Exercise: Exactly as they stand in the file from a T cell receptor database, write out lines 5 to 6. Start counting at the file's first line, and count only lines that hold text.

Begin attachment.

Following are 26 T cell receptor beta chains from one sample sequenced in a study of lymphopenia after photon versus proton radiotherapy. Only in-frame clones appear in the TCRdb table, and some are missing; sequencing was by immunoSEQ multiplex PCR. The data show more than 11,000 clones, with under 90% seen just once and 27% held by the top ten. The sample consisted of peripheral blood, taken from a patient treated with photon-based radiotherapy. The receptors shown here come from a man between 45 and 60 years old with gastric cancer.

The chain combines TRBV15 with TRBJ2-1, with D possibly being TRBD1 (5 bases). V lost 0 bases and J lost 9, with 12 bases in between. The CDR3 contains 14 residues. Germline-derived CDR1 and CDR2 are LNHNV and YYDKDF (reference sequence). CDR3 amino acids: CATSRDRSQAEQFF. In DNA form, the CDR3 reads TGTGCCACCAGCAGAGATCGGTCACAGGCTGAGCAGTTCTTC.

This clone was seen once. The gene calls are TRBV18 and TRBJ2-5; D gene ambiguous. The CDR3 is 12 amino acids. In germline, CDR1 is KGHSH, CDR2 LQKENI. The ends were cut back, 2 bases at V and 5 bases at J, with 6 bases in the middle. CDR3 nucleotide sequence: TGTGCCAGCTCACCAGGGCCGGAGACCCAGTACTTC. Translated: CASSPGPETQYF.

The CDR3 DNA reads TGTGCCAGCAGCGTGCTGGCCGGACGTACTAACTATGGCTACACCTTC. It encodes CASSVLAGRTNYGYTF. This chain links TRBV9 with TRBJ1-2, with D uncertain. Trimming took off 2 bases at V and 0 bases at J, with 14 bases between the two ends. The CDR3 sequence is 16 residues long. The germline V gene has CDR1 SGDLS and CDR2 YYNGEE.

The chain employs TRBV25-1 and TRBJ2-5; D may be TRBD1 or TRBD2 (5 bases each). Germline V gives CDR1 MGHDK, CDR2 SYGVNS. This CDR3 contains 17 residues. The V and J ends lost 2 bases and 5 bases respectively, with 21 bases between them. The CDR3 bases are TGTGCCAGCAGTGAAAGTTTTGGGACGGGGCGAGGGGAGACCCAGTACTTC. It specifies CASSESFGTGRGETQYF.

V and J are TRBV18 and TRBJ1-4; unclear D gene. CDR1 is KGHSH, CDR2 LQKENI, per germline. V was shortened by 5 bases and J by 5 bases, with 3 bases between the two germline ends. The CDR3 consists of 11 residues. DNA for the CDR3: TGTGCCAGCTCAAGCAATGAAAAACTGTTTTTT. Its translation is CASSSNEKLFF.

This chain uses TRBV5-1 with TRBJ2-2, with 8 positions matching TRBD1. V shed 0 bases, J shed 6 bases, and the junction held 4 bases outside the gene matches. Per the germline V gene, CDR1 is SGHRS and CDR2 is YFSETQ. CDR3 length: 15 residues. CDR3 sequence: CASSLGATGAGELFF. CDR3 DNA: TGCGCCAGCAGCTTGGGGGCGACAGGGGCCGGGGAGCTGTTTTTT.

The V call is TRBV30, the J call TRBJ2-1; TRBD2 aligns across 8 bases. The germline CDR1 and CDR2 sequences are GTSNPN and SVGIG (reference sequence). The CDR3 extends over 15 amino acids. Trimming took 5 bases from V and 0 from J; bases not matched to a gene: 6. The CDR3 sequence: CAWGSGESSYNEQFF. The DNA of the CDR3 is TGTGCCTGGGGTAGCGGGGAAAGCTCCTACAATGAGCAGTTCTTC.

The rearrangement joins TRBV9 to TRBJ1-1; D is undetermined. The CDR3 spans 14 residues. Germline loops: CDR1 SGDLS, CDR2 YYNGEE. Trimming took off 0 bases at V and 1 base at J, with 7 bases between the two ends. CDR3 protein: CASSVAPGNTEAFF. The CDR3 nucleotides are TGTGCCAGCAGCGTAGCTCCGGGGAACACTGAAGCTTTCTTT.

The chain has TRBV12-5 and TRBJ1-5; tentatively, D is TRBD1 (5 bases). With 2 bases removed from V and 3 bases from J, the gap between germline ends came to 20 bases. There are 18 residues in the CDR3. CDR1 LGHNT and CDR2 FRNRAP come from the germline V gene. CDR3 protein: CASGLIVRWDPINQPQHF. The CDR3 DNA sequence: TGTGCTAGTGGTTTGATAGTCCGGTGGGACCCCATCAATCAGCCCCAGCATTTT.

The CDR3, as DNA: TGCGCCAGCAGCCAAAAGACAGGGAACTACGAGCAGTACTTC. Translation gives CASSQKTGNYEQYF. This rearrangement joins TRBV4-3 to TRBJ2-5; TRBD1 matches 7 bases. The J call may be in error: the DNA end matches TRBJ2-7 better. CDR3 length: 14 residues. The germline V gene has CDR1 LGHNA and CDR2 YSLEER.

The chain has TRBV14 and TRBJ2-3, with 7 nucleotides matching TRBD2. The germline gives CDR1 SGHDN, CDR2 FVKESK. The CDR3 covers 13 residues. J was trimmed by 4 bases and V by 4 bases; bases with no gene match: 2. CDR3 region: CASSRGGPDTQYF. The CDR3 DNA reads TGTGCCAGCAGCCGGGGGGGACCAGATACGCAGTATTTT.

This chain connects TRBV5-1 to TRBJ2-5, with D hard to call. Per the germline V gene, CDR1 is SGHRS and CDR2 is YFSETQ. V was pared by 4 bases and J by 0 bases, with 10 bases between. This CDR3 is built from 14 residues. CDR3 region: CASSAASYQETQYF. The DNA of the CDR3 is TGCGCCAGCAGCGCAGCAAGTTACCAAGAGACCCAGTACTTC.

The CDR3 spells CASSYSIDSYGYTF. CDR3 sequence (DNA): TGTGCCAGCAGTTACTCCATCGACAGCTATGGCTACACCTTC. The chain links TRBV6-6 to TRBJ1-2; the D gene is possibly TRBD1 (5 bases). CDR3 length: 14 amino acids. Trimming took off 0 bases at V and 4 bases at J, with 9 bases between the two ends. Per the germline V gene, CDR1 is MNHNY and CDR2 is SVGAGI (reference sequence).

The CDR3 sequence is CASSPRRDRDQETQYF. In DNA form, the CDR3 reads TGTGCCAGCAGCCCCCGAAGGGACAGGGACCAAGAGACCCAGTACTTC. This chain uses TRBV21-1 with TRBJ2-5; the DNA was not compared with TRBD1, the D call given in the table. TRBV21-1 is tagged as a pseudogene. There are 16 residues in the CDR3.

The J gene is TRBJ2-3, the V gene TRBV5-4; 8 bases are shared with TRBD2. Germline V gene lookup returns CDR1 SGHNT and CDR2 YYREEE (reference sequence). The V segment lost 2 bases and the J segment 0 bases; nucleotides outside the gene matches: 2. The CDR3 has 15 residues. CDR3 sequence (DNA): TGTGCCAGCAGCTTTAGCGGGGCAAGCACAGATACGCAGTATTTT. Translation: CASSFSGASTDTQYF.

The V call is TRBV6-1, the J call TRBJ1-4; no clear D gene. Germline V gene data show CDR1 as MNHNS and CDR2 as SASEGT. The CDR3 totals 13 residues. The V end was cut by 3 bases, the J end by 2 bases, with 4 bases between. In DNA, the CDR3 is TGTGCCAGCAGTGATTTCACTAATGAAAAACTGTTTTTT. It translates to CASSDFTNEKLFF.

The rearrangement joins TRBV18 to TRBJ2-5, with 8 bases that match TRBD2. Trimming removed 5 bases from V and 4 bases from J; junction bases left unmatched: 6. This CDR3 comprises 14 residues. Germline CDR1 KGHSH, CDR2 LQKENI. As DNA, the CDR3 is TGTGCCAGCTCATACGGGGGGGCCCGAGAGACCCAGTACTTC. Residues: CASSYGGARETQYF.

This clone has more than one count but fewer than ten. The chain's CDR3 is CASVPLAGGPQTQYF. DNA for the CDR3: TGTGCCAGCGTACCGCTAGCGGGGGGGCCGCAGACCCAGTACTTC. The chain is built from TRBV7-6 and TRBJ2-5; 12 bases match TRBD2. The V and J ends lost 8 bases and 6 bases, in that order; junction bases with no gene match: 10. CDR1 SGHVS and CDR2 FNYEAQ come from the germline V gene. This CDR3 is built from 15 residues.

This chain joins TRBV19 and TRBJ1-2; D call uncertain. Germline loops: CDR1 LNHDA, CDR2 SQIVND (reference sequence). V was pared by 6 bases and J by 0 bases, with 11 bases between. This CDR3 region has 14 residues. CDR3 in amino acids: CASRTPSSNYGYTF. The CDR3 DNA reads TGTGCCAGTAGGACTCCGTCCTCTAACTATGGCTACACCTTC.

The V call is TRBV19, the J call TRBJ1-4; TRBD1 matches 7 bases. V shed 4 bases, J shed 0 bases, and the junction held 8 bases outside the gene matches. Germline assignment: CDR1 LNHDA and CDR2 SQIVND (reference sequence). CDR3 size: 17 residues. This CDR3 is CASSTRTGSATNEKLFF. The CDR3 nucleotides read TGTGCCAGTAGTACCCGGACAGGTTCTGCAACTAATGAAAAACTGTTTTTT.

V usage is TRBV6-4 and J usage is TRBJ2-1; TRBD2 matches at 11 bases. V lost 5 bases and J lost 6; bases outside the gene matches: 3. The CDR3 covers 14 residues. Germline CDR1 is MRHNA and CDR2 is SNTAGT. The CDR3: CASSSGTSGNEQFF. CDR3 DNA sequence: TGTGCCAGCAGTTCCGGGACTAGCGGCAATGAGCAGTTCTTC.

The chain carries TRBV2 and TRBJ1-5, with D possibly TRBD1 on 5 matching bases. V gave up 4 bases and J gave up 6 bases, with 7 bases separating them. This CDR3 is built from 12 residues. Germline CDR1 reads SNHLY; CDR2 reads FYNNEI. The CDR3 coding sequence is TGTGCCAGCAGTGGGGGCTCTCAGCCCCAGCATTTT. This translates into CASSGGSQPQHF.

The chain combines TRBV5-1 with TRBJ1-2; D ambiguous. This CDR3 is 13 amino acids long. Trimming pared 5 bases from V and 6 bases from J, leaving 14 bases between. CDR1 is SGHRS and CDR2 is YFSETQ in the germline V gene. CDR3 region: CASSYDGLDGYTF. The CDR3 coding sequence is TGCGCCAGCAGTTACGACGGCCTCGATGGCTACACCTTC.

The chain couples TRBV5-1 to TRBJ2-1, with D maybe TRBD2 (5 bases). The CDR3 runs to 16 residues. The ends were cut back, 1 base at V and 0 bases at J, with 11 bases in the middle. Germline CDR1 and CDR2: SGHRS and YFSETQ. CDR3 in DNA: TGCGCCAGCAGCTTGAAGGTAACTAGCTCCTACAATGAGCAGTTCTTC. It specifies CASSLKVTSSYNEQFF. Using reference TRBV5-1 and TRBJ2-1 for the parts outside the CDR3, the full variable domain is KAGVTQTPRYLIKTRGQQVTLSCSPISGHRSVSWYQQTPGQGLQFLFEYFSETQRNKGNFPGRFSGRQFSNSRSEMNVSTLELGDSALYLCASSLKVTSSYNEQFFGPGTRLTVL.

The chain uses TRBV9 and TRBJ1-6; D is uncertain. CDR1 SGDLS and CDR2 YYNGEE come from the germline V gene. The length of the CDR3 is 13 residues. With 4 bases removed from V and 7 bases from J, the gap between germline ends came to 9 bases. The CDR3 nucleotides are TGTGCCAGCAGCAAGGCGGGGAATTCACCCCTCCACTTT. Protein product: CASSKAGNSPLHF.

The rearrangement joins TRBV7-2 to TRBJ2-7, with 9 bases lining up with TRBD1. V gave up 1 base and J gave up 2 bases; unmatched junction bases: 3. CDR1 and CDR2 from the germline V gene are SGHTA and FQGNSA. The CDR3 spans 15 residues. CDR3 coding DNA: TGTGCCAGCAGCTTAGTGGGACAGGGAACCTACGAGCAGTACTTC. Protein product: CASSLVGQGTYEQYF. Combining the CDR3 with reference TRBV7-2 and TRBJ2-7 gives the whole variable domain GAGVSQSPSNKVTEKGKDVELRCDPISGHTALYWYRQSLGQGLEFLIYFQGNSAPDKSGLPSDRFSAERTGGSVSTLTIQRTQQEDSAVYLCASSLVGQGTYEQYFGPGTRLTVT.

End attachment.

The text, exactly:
The chain employs TRBV25-1 and TRBJ2-5; D may be TRBD1 or TRBD2 (5 bases each). Germline V gives CDR1 MGHDK, CDR2 SYGVNS. This CDR3 contains 17 residues. The V and J ends lost 2 bases and 5 bases respectively, with 21 bases between them. The CDR3 bases are TGTGCCAGCAGTGAAAGTTTTGGGACGGGGCGAGGGGAGACCCAGTACTTC. It specifies CASSESFGTGRGETQYF.

V and J are TRBV18 and TRBJ1-4; unclear D gene. CDR1 is KGHSH, CDR2 LQKENI, per germline. V was shortened by 5 bases and J by 5 bases, with 3 bases between the two germline ends. The CDR3 consists of 11 residues. DNA for the CDR3: TGTGCCAGCTCAAGCAATGAAAAACTGTTTTTT. Its translation is CASSSNEKLFF.